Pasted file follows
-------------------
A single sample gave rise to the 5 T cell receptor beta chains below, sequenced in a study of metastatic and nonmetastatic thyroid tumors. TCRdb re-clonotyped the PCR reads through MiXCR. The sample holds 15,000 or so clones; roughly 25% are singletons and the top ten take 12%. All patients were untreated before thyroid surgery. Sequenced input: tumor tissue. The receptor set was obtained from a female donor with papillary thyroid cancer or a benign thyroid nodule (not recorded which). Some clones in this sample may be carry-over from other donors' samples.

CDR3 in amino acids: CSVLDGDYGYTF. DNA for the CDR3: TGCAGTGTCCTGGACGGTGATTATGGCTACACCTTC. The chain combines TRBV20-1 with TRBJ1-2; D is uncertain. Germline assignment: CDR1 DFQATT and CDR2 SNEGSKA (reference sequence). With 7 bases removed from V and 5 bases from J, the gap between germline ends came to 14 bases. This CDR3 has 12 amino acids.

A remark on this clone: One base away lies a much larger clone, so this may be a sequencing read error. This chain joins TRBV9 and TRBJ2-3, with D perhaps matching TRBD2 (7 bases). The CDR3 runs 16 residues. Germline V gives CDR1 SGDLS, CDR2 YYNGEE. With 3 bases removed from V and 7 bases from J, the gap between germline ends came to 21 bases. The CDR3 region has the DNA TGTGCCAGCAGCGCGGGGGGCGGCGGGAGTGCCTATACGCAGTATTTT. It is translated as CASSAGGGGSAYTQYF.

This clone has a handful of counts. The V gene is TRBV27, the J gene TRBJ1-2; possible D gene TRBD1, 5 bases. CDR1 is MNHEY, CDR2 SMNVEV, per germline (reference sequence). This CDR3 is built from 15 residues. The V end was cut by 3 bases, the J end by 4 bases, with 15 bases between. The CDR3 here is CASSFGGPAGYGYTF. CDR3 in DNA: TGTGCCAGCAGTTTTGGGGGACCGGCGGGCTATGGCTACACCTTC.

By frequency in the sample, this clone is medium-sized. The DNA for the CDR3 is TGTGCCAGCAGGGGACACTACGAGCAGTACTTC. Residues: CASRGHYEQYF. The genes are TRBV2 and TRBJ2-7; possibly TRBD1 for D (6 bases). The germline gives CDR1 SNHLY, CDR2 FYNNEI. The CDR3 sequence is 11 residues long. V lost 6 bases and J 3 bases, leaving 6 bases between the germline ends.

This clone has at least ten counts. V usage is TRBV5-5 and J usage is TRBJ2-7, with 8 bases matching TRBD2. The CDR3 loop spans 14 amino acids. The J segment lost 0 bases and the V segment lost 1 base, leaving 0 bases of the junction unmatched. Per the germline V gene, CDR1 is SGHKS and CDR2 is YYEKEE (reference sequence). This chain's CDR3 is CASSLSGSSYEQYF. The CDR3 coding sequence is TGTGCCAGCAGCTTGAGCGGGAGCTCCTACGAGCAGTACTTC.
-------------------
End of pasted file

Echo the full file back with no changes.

A single sample gave rise to the 5 T cell receptor beta chains below, sequenced in a study of metastatic and nonmetastatic thyroid tumors. TCRdb re-clonotyped the PCR reads through MiXCR. The sample holds 15,000 or so clones; roughly 25% are singletons and the top ten take 12%. All patients were untreated before thyroid surgery. Sequenced input: tumor tissue. The receptor set was obtained from a female donor with papillary thyroid cancer or a benign thyroid nodule (not recorded which). Some clones in this sample may be carry-over from other donors' samples.

CDR3 in amino acids: CSVLDGDYGYTF. DNA for the CDR3: TGCAGTGTCCTGGACGGTGATTATGGCTACACCTTC. The chain combines TRBV20-1 with TRBJ1-2; D is uncertain. Germline assignment: CDR1 DFQATT and CDR2 SNEGSKA (reference sequence). With 7 bases removed from V and 5 bases from J, the gap between germline ends came to 14 bases. This CDR3 has 12 amino acids.

A remark on this clone: One base away lies a much larger clone, so this may be a sequencing read error. This chain joins TRBV9 and TRBJ2-3, with D perhaps matching TRBD2 (7 bases). The CDR3 runs 16 residues. Germline V gives CDR1 SGDLS, CDR2 YYNGEE. With 3 bases removed from V and 7 bases from J, the gap between germline ends came to 21 bases. The CDR3 region has the DNA TGTGCCAGCAGCGCGGGGGGCGGCGGGAGTGCCTATACGCAGTATTTT. It is translated as CASSAGGGGSAYTQYF.

This clone has a handful of counts. The V gene is TRBV27, the J gene TRBJ1-2; possible D gene TRBD1, 5 bases. CDR1 is MNHEY, CDR2 SMNVEV, per germline (reference sequence). This CDR3 is built from 15 residues. The V end was cut by 3 bases, the J end by 4 bases, with 15 bases between. The CDR3 here is CASSFGGPAGYGYTF. CDR3 in DNA: TGTGCCAGCAGTTTTGGGGGACCGGCGGGCTATGGCTACACCTTC.

By frequency in the sample, this clone is medium-sized. The DNA for the CDR3 is TGTGCCAGCAGGGGACACTACGAGCAGTACTTC. Residues: CASRGHYEQYF. The genes are TRBV2 and TRBJ2-7; possibly TRBD1 for D (6 bases). The germline gives CDR1 SNHLY, CDR2 FYNNEI. The CDR3 sequence is 11 residues long. V lost 6 bases and J 3 bases, leaving 6 bases between the germline ends.

This clone has at least ten counts. V usage is TRBV5-5 and J usage is TRBJ2-7, with 8 bases matching TRBD2. The CDR3 loop spans 14 amino acids. The J segment lost 0 bases and the V segment lost 1 base, leaving 0 bases of the junction unmatched. Per the germline V gene, CDR1 is SGHKS and CDR2 is YYEKEE (reference sequence). This chain's CDR3 is CASSLSGSSYEQYF. The CDR3 coding sequence is TGTGCCAGCAGCTTGAGCGGGAGCTCCTACGAGCAGTACTTC.